Sunday, September 13, 2009

Dropping The Hat

Last week, we attended a talk with Patt Morrison. The topic seemed interesting, discussing the importance of civic and media education. Yet the KPCC and LA Times pundit failed to deliver. After 45 minutes of hearing the hatty lady disparage the blogosphere and the internet in general as sources of all civic and media ills -- mocking Wikipedia and The Huffington Post on the way -- we had our dose and left.

One question we had was: What if people resort to online sources because the mainstream media (MSM) have dumbed themselves down to near irrelevance -- the LA Times being a painful case in point? For one piece of genuine reporting, how many "If it bleeds, it leads" silly frills? And what about Morrison's applause of a proud 80-year old attendee who never touched a computer, and swears by the typewriter -- which, she argued, gives you control over your thoughts when the computer doesn't? 21st Century, anyone?

The dumbing down of society is risky business for democracy, but calling out technology and multimedia communication as Big Culprits is just wacky conspiracy theory. The internet is not pretending to take out MSM, and not all bloggers pretend to be reporters or even "writers." The two are not mutually exclusive. Yet it is the nature of technological (and human) development to keep evolving, so better embrace than disgrace the online world -- especially at this stage where it's still open to shaping. It's called being proactive; as opposed to being reactive, which has been MSM's strategy of choice so far.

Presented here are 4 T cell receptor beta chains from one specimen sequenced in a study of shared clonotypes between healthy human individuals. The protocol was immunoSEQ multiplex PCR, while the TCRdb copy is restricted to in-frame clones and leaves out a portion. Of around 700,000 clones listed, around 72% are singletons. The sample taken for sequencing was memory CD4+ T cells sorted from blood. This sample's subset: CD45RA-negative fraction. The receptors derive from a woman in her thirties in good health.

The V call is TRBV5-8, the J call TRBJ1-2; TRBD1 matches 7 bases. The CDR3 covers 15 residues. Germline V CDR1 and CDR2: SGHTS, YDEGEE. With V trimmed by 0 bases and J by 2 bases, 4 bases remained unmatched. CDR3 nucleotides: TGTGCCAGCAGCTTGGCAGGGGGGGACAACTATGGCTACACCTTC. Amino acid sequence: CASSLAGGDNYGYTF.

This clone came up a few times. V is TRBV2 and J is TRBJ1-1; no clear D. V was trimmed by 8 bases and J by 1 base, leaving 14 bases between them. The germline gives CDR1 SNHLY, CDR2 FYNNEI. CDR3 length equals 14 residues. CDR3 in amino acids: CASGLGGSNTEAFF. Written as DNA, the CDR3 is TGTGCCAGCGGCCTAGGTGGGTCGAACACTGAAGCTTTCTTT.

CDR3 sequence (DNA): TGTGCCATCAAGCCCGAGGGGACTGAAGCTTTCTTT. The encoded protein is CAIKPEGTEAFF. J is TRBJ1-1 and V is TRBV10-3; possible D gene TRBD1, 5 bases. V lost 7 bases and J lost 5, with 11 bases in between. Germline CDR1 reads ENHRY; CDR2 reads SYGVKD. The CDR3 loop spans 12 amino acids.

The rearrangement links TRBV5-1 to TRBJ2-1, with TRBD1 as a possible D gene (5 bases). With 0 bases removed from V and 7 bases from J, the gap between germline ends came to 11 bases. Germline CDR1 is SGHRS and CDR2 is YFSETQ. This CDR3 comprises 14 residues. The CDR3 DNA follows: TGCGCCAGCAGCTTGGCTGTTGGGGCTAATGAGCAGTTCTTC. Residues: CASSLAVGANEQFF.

Incidentally, our computers' Webster-based spell-check won't accept "blogosphere," even though we've installed the latest operating systems. We find it quite telling.

UPDATES: Salon asked, Is the Internet melting our brains? No, replies A Better Pencil author Dennis Barron, "Every communication advancement throughout human history, from the pencil to the typewriter to writing itself, has been met with fear, skepticism and a longing for the medium that's been displaced." And to Mark Lacter: Michael Moore's "big mouth" was right on target this time.

No comments: